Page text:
It’s an easy fix but one that needs to be made down the line, as we could be in for a handful of tight finishes, and every small drought could be the difference.
3. Thibodeau greatly shrank his rotation, as just seven players – the starters, Gibson and Hinrich – played more than 10 minutes. Aaron Brooks (9:05) and Nikola Mirotic (2:25) also played. Tony Snell didn’t.
Mirotic’s limited role was telling. It appears Thibodeau is going to rely heavily on Gibson this series, as he’s better defensively and gives the Bulls their best power forward option in either staying in front of James on switches or closing out on shooters at the 3-point line. (The Bulls used an interesting cross-match in Game 1, putting Noah/power forwards on Cavs guard Iman Shumpert so Butler could guard James, who was often playing the four.) Thibodeau has often lauded Gibson’s offensive rebounding as well.
Mirotic’s role comes in stretching the floor and creating off the dribble as well against bigger men, but if the Bulls are going to carve up a Cavs defense with holes elsewhere as they did Monday, Thibodeau’s thinking is understandable.
That said, Thibodeau is playing with fire in giving Noah regular minutes. Noah was scoreless on 0-of-4 shooting, and he was harassed by James as well and had four turnovers. Chicago is too often playing four-on-five offensively.
Noah also didn’t deter the Cavs at the rim, continuing a trend.
Opponents finished at a 45.5 percent slip at the rim on Gibson in the regular season, per NBA.com. They did so at a 48 percent clip against Gasol. They did so at a 51.7 percent rate on Noah.
It’s time for some of Noah’s minutes to go to Gibson and/or Mirotic. He’s not doing enough elsewhere to justify getting nearly 29 minutes like he did in Game 1.
4. Where are those folks now who thought the absence of Love (out for season with a shoulder injury) wouldn’t make a big difference?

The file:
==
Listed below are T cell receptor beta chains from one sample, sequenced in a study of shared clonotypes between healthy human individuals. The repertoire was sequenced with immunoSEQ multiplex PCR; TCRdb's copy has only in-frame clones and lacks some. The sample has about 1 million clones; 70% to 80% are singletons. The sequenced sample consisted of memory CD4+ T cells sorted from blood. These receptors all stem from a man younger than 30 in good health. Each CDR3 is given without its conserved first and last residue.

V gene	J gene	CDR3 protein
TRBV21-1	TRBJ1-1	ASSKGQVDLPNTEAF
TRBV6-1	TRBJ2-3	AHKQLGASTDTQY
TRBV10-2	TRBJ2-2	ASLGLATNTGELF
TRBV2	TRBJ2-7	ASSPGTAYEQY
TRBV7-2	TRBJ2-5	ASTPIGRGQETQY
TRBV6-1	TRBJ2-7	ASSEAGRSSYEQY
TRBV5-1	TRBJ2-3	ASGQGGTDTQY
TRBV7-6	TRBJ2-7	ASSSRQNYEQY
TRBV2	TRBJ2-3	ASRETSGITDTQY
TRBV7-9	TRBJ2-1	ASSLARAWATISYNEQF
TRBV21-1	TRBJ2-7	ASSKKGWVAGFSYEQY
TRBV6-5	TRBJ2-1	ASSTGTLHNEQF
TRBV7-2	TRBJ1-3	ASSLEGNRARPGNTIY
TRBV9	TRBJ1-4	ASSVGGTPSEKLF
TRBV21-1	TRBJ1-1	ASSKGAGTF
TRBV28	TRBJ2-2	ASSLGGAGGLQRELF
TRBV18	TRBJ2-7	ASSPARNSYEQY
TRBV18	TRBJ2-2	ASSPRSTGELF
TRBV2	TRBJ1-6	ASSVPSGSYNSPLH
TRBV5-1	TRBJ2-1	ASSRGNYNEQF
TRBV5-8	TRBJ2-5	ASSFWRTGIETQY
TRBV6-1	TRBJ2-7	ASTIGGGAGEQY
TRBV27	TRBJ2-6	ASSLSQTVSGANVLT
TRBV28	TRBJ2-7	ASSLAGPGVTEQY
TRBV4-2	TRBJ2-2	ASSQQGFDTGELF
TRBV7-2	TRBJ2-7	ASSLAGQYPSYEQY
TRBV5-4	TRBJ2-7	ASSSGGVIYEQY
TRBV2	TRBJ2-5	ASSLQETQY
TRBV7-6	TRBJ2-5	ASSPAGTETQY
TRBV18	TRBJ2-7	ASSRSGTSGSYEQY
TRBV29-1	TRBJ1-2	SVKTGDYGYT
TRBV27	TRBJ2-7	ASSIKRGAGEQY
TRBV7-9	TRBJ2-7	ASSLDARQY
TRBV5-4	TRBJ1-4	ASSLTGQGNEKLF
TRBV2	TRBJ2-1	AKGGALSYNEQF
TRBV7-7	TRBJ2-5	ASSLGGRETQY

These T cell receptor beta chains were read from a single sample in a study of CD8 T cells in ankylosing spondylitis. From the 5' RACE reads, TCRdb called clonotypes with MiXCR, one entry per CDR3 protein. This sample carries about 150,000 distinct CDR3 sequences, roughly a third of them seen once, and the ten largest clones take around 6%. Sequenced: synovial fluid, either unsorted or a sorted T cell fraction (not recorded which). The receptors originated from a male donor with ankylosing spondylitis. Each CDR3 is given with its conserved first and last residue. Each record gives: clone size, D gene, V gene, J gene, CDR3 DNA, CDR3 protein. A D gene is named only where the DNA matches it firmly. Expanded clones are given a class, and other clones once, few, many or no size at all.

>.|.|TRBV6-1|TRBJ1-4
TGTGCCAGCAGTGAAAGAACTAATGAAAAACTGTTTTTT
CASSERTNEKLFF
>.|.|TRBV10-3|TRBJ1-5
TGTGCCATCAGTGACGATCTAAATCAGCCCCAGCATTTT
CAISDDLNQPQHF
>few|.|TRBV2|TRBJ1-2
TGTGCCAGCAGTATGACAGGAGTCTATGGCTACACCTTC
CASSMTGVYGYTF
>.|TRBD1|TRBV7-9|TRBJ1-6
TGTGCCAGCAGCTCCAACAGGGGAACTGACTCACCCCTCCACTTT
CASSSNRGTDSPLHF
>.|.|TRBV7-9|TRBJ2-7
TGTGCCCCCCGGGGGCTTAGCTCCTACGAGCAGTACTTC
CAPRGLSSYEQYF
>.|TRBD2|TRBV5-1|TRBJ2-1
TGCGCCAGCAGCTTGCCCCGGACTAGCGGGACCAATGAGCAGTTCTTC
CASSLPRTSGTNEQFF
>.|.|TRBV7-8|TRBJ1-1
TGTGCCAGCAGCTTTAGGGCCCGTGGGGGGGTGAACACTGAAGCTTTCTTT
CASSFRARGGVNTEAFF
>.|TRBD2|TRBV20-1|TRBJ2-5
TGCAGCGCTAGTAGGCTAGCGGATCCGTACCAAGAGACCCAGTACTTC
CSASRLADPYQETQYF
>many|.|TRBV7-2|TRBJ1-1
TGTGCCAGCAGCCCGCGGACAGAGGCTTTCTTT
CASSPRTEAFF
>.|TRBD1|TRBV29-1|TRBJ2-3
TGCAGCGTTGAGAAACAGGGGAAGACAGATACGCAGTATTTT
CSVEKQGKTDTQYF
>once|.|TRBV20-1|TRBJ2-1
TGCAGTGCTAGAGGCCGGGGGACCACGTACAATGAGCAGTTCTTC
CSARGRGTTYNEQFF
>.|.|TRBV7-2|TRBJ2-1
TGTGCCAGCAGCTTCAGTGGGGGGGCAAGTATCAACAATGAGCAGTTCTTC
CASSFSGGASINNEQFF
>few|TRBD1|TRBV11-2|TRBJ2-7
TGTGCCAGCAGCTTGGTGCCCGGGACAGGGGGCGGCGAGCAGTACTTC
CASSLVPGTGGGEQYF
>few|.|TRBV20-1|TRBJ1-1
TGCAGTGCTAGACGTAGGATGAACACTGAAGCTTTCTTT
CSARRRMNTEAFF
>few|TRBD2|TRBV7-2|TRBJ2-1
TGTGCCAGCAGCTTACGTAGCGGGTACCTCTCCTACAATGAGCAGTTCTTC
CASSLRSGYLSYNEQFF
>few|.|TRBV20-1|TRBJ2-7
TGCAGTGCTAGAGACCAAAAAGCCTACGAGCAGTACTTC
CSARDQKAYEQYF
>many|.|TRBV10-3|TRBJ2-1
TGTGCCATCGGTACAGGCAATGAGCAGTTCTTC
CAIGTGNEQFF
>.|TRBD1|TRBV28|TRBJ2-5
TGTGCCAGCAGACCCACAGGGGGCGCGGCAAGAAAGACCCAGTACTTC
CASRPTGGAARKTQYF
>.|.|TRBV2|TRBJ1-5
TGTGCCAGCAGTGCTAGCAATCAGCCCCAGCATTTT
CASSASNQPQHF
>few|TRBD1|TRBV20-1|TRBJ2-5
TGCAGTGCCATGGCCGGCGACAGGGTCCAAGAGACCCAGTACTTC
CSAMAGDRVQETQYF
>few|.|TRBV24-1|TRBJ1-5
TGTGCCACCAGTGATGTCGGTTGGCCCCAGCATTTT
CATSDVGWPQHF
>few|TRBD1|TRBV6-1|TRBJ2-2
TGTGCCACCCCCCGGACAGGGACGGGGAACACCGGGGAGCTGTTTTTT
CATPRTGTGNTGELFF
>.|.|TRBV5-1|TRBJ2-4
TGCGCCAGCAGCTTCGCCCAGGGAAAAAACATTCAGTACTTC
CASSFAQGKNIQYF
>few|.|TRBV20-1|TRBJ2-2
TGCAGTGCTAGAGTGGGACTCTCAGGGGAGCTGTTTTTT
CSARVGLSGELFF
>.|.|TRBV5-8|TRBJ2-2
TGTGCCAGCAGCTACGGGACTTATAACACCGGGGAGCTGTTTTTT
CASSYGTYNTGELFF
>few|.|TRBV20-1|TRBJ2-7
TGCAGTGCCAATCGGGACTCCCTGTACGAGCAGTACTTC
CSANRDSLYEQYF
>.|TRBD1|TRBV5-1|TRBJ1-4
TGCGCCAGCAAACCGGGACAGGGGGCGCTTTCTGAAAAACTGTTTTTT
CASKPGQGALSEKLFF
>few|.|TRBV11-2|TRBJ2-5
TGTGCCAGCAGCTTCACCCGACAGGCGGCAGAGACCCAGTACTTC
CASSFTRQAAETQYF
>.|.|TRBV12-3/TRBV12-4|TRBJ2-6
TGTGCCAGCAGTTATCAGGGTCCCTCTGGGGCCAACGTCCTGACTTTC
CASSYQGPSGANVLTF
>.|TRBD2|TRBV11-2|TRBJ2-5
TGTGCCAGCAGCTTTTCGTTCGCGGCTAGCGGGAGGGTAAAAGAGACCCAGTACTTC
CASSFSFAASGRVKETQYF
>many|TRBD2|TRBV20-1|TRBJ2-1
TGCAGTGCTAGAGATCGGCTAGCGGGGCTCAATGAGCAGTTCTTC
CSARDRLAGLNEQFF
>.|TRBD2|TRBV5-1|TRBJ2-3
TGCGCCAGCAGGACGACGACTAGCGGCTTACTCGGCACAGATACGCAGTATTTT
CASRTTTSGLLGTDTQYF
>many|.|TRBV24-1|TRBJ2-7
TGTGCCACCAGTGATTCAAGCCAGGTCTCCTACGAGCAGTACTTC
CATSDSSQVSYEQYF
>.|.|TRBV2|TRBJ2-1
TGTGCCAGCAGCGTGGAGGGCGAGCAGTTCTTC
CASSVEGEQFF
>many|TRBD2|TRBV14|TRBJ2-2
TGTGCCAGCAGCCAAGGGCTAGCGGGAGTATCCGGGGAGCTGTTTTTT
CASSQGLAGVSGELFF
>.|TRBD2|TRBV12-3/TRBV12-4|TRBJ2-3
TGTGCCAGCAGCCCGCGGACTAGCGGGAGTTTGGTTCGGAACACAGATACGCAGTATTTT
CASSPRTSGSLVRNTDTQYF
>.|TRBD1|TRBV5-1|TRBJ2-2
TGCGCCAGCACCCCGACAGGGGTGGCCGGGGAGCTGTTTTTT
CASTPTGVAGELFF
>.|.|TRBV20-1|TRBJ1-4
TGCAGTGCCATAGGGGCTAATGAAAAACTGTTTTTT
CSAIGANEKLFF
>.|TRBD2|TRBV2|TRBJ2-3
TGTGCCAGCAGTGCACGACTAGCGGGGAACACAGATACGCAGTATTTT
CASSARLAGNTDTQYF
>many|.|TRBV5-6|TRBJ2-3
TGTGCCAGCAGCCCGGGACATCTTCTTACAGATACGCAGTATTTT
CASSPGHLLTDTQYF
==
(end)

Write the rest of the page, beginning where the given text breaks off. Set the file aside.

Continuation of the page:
The replacement crew of Mike Miller, Tristan Thompson and James Jones scored a combined seven points on 1-of-6 shooting in about 61 minutes. Smith’s absence due to a suspension hurt too, as Cleveland shot just 7-of-26 on 3-pointers.
It put a great deal of pressure on James and Irving and was too much for the Cavaliers to overcome. They combined for 15 of their team’s 17 assists and eight of nine turnovers, being forced to carry the entire load, as CSN’s Vincent Goodwill pointed out.
Cleveland will be in the same predicament in Game 2 before Smith returns for Game 3.
“We’re in a great position,” Gasol said, speaking generally but well aware of the breaks. “We have a good opportunity in front of us, so let’s not waste it.”
5. Rose left holding his right shoulder in the final minute after running into a screening Thompson while defending. He was fiercely grimacing, but everything turned out to be fine. Rose suffered a stinger that went away in about five or 10 minutes after some shooting pain, he said.
Had the game gone to overtime, Rose said he would’ve returned. He was simply thankful for the chance to get back out on the floor and have a chance to shine in such a big game.
“I’m just appreciative of everything, the sport, just working out every day, getting back out on the floor, my fans,” Rose said.
“I owe so much to the sport. I don’t look at it as a sport anymore. I look at it as like art with how many hours I stay in the gym, how many hours I do recovery.”
Cody Westerlund is a sports editor for CBSChicago.com and covers the Bulls. Follow him on Twitter @CodyWesterlund.